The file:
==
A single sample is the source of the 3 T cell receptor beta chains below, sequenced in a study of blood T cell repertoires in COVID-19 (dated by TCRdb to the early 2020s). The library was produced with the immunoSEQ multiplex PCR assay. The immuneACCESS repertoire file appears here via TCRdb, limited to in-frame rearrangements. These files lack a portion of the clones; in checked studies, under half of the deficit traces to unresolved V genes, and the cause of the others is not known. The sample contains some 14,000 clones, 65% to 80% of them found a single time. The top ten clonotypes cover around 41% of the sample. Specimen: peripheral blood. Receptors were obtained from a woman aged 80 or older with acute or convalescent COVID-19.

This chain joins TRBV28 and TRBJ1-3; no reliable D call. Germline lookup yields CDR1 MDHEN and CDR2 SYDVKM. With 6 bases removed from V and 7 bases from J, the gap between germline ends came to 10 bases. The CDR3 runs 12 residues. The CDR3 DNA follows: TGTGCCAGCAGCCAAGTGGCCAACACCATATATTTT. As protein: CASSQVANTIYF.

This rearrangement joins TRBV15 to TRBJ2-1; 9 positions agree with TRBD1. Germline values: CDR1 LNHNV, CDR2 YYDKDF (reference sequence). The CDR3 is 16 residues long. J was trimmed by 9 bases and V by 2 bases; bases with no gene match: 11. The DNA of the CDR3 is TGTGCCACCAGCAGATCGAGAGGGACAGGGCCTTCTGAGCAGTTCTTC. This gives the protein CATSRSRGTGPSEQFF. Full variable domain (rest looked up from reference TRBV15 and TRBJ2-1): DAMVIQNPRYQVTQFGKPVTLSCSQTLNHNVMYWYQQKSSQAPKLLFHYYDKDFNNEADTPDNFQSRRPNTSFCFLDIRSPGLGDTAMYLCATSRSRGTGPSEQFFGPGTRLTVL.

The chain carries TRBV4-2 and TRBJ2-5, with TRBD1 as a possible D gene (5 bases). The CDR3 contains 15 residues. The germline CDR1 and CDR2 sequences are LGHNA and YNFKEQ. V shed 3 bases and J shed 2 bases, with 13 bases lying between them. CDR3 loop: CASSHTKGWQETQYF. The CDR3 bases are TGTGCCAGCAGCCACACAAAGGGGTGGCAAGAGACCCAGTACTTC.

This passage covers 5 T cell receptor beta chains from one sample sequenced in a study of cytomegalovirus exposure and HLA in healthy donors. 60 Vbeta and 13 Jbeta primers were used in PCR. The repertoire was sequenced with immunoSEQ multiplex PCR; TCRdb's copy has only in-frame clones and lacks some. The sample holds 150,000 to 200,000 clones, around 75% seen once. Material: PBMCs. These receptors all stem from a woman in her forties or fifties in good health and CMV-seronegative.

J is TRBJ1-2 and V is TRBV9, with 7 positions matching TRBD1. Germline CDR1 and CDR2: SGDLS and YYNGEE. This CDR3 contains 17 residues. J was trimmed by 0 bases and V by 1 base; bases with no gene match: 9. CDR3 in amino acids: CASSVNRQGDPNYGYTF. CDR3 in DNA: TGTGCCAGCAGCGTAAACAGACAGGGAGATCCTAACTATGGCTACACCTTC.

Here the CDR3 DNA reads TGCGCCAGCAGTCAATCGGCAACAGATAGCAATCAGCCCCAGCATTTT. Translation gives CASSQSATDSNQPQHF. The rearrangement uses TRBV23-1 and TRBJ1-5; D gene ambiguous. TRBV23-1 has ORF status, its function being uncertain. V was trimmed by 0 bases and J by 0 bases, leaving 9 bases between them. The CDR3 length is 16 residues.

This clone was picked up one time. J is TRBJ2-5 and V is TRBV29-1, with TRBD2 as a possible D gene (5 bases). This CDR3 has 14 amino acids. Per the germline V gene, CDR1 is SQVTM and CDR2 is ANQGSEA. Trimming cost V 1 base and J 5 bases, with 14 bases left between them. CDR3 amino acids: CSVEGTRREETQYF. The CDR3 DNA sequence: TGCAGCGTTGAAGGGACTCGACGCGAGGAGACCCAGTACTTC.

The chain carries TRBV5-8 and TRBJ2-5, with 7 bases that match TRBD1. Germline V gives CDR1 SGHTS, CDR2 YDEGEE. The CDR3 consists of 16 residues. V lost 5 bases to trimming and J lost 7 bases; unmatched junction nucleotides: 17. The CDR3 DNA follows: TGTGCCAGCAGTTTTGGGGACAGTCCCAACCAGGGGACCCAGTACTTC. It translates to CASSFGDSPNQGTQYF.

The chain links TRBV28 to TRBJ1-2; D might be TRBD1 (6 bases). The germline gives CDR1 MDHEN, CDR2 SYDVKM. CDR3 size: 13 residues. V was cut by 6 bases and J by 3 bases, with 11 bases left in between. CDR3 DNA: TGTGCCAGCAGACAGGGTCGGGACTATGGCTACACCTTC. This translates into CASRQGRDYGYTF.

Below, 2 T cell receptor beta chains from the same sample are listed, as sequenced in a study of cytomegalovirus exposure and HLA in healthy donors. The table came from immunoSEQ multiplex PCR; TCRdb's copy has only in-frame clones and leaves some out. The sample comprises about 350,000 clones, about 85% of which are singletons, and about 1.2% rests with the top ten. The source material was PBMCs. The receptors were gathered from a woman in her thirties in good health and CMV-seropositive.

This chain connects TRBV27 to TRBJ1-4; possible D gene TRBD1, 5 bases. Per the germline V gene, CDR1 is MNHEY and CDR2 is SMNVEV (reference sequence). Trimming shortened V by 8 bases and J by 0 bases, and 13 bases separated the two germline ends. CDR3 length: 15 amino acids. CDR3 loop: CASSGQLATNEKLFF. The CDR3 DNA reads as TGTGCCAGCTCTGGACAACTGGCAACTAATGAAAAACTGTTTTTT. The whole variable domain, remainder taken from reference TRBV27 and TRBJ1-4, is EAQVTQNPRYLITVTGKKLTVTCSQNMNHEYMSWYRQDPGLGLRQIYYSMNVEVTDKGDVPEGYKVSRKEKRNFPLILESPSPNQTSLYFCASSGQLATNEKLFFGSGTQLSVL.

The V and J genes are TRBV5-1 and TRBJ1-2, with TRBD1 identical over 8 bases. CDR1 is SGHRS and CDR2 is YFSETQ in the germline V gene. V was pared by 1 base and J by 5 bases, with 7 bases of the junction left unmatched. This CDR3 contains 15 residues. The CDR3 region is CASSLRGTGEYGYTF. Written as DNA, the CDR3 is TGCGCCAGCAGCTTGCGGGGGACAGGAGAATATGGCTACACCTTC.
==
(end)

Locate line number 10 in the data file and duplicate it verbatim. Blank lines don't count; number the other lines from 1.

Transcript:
The chain links TRBV28 to TRBJ1-2; D might be TRBD1 (6 bases). The germline gives CDR1 MDHEN, CDR2 SYDVKM. CDR3 size: 13 residues. V was cut by 6 bases and J by 3 bases, with 11 bases left in between. CDR3 DNA: TGTGCCAGCAGACAGGGTCGGGACTATGGCTACACCTTC. This translates into CASRQGRDYGYTF.